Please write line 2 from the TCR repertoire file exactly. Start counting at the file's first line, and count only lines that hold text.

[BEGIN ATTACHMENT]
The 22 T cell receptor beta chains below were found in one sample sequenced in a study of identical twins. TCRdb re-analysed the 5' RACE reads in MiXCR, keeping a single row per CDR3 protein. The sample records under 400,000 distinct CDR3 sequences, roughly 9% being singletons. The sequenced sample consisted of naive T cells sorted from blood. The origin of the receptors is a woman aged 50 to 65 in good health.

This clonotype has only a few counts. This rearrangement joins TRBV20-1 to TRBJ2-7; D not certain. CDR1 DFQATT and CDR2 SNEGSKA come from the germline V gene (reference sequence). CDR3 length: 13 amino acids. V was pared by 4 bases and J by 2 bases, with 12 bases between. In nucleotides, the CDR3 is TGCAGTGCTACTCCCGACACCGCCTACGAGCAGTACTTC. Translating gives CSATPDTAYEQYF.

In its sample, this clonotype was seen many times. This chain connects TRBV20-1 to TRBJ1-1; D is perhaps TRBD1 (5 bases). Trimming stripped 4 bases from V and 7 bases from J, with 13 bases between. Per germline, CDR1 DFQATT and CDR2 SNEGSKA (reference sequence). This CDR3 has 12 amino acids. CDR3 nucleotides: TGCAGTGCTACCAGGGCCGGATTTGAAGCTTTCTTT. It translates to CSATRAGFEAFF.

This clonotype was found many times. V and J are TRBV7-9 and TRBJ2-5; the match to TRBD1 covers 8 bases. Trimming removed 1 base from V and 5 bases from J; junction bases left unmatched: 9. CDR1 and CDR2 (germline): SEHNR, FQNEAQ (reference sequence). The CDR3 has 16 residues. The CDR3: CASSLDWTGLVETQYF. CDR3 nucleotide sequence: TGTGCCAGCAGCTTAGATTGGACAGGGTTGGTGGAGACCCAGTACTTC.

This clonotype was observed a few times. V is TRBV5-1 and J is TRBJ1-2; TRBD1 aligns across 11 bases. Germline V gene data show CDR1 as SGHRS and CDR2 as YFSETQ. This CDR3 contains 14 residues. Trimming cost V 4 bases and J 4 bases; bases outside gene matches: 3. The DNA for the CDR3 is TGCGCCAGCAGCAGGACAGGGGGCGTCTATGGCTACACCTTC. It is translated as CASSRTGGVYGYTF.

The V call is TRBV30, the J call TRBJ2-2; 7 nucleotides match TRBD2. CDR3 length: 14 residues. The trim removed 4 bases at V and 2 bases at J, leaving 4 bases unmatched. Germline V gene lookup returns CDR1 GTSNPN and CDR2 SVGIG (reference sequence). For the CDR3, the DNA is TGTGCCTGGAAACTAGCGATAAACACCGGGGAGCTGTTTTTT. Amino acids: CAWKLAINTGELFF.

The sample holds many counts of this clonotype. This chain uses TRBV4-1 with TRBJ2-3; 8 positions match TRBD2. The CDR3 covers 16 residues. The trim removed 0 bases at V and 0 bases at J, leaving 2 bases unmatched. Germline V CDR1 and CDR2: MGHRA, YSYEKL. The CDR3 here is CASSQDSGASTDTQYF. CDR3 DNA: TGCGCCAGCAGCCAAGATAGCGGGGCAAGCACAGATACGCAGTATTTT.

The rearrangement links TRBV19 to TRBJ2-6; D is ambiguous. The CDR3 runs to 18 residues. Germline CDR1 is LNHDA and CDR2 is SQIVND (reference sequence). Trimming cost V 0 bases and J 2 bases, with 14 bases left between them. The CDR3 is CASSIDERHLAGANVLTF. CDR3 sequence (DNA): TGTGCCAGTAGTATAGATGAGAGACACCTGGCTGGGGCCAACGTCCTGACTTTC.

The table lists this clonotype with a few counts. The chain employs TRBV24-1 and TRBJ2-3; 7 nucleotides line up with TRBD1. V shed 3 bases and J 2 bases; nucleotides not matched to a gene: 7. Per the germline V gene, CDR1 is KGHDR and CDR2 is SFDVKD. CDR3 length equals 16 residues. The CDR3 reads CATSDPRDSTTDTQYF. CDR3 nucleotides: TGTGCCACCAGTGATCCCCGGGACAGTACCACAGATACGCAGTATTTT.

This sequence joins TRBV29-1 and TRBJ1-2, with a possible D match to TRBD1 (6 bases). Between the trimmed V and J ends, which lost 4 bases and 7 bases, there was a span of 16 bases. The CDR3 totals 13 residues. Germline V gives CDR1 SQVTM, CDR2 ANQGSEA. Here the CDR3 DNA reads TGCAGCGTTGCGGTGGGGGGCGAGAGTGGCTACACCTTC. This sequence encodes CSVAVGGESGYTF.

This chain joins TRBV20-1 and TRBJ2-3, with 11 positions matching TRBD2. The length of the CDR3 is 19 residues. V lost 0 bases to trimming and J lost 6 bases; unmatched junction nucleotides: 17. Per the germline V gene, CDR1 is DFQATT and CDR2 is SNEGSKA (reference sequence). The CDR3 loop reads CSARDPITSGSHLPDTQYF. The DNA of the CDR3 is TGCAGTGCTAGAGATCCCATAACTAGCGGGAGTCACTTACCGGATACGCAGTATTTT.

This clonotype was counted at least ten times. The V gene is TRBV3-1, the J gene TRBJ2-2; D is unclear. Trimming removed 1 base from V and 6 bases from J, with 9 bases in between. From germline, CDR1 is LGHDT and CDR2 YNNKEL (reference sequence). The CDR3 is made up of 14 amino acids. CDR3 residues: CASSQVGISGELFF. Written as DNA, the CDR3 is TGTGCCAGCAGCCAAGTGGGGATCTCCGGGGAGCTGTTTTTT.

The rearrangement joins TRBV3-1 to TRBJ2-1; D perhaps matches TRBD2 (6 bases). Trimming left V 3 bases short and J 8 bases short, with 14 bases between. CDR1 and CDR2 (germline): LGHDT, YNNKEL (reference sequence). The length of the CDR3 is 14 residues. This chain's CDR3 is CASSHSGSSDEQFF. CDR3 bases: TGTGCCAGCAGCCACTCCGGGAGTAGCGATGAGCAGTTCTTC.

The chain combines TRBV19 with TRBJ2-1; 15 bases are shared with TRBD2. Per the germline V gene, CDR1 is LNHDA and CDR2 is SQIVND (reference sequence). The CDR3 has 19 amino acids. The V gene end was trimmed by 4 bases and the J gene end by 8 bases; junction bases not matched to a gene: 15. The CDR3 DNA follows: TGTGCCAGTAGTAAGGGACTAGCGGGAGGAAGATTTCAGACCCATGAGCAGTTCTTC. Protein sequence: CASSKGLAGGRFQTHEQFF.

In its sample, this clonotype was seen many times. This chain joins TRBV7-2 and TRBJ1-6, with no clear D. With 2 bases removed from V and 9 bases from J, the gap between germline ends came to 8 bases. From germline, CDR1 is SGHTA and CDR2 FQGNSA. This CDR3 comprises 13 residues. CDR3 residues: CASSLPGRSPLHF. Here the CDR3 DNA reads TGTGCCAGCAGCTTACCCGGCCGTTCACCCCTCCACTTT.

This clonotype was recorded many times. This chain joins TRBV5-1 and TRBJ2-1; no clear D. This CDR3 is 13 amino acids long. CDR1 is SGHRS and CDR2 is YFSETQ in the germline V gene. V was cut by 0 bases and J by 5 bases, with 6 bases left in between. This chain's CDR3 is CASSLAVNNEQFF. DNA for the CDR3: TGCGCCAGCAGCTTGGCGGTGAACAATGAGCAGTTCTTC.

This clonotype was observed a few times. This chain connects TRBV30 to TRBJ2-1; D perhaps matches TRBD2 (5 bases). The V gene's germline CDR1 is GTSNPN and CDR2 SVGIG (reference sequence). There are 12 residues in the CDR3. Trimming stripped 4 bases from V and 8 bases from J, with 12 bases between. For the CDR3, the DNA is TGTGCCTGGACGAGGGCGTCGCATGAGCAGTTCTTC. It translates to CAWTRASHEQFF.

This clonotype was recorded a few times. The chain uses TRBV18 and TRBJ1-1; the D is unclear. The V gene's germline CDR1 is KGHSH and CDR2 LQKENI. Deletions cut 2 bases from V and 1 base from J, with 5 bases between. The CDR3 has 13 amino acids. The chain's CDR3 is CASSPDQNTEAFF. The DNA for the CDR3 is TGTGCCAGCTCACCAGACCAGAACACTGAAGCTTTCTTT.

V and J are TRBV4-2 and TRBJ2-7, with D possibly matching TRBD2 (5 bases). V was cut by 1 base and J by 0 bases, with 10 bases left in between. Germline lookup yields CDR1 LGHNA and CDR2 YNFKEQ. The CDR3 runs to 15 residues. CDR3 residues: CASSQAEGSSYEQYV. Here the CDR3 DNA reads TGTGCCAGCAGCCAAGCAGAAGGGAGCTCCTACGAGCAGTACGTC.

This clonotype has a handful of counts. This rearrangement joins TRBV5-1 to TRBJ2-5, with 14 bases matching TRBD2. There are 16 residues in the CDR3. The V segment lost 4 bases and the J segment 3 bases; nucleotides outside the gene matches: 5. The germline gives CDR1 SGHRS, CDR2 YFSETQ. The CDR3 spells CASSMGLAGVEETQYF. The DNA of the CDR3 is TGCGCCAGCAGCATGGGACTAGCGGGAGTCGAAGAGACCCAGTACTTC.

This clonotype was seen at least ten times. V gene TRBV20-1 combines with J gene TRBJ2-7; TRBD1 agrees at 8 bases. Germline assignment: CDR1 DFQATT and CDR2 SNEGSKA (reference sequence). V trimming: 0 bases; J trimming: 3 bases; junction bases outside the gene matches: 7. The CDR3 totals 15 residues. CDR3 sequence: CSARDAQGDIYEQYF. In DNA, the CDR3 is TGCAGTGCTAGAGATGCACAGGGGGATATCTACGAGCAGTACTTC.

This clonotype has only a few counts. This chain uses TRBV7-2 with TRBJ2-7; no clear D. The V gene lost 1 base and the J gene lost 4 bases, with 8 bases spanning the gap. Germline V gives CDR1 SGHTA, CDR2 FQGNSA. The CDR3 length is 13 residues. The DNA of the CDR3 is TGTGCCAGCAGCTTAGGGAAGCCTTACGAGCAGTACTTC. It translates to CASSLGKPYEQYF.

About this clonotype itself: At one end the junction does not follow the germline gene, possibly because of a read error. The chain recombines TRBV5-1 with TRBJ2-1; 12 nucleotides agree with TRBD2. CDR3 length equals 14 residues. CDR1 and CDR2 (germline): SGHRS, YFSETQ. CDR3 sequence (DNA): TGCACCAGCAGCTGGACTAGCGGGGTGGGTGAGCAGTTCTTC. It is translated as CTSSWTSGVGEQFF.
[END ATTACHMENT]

This clonotype has only a few counts. This rearrangement joins TRBV20-1 to TRBJ2-7; D not certain. CDR1 DFQATT and CDR2 SNEGSKA come from the germline V gene (reference sequence). CDR3 length: 13 amino acids. V was pared by 4 bases and J by 2 bases, with 12 bases between. In nucleotides, the CDR3 is TGCAGTGCTACTCCCGACACCGCCTACGAGCAGTACTTC. Translating gives CSATPDTAYEQYF.